Gransnet forums

Ask a gran

My grandparents are making my mum ill

(16 Posts)
AnnieLouisa1 Fri 27-Jun-14 13:20:01

My mum’s parents are in their early 80s, and they have recently moved from the south of England, up to the north, to be nearer my mum. It was a move that my mum organised with them, as she was finding going down to see them for a week out of every month too disruptive to her life, and they really weren’t coping looking after themselves. Also, she is in quite delicate health herself, and it was really taking a toll on her, physically and mentally.

Anyway, she facilitated moving them into some lovely sheltered accommodation round the corner from her, but they are now making her life a misery. My grandpa complains constantly that he wants to go back down south (even though my Grandma has decided that she wants to stay up here.) He is adamant that he will cope by himself in his old house, despite never having made so much as a cup of tea for himself in his life. He bullies my grandma, and makes my mum feel guilty. He never left the house when he lived down south, and doesn’t have any friends living down there anymore. I understand moving is difficult, but he is tormenting my mum, and my grandma.

My grandma on the other hand, is calling my mum at all hours of the day, and uses emotional blackmail to get her own way. My mum spends most her time round at theirs, doing everything for them. My dad is getting really frustrated with my mum, as she is making herself ill running round after them, and he can see the mental and physical effects it’s having on her.

They’re not that nice to her, and they completely dominate her life – she does so much for them, but it’s never enough.

I want my mum to do less for them, as these are the years that she’s meant to be enjoying her life with my dad. But she can’t. My siblings and I all live quite far away, so we can only help on an ad hoc basis. I know there are agencies out there that can help with things like appointments and home help, but the emotional pull my grandparents have on my mum mean that she will not pass them off onto a helping organisation, despite her own poor health.

It’s got the point that whenever my siblings or I speak to my parents, it’s pretty much all they talk about, and Christmas’s have got particularly grim!

Can anyone offer any advice on how to make this situation less grim – for my grandparents, and for my parents?
What are your experiences?
Is there anything I can do to help make my grandparents be happier?
Is there anything I can say to my grandparents?
How can I be more supportive to my mum?

glammanana Fri 27-Jun-14 13:48:00

What a caring daughter you are to your parents,is there anyway you and your sibling can visit your parents and discuss the problem en-mass so to speak and have your dad make his feeling known to your Grandpa that your mum is entitled to a life of her own & some enjoyment.
Getting Social Services involved is not a thing to be dismissed I think and AgeUK will direct you all to the best possible outcome even if it only half a day respite at a meeting centre for elderly people,don't let your mum feel guilty about this at all she is certainly entitled to some peace of mind after all she has done. I really feel your dad needs to speak up on this for your mums sake.Best of luck for a happier outcome.

HollyDaze Fri 27-Jun-14 13:48:34

I haven't been in that position AnnieLouisa so I can't speak from experience - I have no doubt that there will be those on here that have experience of similar situations.

I would encourage your Mum to at least think about getting some help in on a daily basis - it's unreasonable to expect her to run both homes single-handedly for the foreseeable future.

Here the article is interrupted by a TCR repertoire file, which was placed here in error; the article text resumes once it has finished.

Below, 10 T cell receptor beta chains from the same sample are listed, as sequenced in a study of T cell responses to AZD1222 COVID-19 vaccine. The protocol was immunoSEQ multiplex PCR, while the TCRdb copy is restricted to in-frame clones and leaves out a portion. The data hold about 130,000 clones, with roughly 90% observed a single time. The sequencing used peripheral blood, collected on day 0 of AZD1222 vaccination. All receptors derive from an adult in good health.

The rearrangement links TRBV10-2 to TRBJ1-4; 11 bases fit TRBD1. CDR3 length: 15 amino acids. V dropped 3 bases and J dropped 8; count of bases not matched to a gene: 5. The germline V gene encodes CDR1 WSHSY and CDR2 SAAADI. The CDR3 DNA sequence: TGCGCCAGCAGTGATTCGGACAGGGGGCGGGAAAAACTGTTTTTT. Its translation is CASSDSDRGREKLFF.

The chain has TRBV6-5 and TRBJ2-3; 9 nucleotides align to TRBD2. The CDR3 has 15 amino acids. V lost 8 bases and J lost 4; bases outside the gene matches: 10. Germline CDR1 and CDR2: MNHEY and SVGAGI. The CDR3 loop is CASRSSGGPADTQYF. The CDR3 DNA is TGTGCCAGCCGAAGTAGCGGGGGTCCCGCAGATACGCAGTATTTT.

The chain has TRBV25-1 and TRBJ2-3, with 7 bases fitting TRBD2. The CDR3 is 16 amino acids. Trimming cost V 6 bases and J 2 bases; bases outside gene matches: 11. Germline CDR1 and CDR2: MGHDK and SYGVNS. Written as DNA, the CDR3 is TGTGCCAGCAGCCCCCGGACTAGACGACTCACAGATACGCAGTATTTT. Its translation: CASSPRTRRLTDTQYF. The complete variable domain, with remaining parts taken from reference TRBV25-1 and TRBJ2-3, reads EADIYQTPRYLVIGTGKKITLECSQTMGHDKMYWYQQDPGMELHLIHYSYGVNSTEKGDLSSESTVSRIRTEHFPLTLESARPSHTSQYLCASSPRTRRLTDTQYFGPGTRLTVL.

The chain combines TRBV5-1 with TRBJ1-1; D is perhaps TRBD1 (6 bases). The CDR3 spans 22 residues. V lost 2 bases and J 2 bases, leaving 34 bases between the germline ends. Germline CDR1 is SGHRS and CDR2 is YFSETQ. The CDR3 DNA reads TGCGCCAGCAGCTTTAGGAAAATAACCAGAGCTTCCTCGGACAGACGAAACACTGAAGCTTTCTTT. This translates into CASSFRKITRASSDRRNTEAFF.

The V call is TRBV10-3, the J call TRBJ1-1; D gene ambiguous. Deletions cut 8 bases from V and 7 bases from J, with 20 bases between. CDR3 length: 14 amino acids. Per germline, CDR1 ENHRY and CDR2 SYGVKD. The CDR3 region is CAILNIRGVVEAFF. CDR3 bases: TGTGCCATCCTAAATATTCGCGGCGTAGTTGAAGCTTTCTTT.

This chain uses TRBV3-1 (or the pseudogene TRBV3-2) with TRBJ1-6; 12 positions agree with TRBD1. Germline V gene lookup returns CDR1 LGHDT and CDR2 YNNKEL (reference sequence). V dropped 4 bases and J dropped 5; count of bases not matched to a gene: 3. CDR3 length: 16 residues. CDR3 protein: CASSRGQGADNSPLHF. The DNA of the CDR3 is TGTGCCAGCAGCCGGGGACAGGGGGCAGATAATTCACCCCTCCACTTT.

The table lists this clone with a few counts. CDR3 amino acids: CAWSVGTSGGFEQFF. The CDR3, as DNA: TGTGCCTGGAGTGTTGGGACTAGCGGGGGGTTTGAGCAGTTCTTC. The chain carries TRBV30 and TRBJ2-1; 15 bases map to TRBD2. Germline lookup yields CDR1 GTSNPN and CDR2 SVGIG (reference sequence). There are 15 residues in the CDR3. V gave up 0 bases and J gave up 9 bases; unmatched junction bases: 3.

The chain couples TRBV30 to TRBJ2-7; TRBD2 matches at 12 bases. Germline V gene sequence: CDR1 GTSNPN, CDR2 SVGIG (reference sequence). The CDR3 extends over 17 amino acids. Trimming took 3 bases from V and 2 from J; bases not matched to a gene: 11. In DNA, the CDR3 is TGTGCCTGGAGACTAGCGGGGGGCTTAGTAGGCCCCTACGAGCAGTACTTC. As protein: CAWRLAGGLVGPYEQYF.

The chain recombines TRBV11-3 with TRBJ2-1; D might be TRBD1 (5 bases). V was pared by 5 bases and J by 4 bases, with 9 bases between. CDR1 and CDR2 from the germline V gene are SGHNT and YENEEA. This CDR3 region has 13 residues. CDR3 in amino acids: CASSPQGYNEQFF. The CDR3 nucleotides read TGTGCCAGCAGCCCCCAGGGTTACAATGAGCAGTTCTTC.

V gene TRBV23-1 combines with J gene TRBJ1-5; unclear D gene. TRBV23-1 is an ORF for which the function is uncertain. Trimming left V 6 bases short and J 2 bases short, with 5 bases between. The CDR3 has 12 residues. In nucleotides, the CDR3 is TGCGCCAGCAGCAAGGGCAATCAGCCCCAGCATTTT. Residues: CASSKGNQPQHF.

Are there any clubs that your grandparents can join where they could make new friends? Maybe if they could, they wouldn't be so reliant on your Mum for company.

Paula8 Fri 27-Jun-14 14:14:33

Defently time for a FAMILY MEETING. Communication I think can go along way to solving this problem, you should ALL get together and all give eachother the time to speak --without getting interupted--Once everyone has said their peace there should be one strong member of thefamily to take a little charge and help the family to come to some decisions.

Good Luck--things will get much better after some air is cleared and decisions make smile

Paula8 Fri 27-Jun-14 14:16:49

PS-Your stress levels are probably through the roof right now so you should think of your own health aswell as your Mums..

TriciaF Fri 27-Jun-14 14:51:31

I think you need to get the Social Services involved - someone neutral who is used to dealing with inter-generational problems. Hopefully your local office has people specialising with the elderly.
When my Mum was in that position, and I was just around the corner, we managed to avoid the stressful demands, because she a had a good social worker.
In a few years time you'll be glad you were able to help, but in the meanwhile you need some help from someone not emotionally involved.

harrigran Fri 27-Jun-14 14:57:35

I am afraid I would be telling the grandparents to shut up and put up with it, their DD is too old to be chasing up and down the country to care for them. They are where they are to ease her burden and should be mighty grateful.

Aka Fri 27-Jun-14 15:36:09

Yes, what a caring and lovely daughter you are.

I agree, a FAMILY conference, which includes you, your siblings, both your parents, and siblings of your mother's and you grandparents. Whatever it takes to get as many family there as possible.

Between you and your father and others, you can make it clear that things cannot go on like this.

Some answers you need to find out and bring to the meeting.

Have your grandparents made a Lasting Power of Attorney?
What help can Social Services offer?
Who is going to lead the meeting and what exactly do you intend the outcome to be?

Good luck and it would be nice if you could keep in touch via this thread and let us know what progress is made.

rosesarered Fri 27-Jun-14 15:47:09

Good suggestions Aka. If the grandparents are not ill though, or mentally weak, would SS even want to be involved?AnnieLousa I think your Dad could be a bit more pro-active, and they could visit the parents together. If cleaning is needed could they afford to get a cleaner in?In time, would the grandparents be likely to meet other people?I do feel sorry for your mother, but as others have said, she will be 'there' for them but not on a 24 hour basis.

Nelliemoser Fri 27-Jun-14 15:52:55

Tricia That idea of a specialist social worker is a pipe dream, I am afraid. Such services just don't happen these days.

I think Paula is probably right, it might help to have a word with a local Age UK group if you can find one. I think your mum needs support to manage her parents demands without feeling she is neglecting them.

Encourage her to think that her self preservation is not being selfish. Make set times for visits in a routine, not on her parent's whim (apart from a serious crises of course)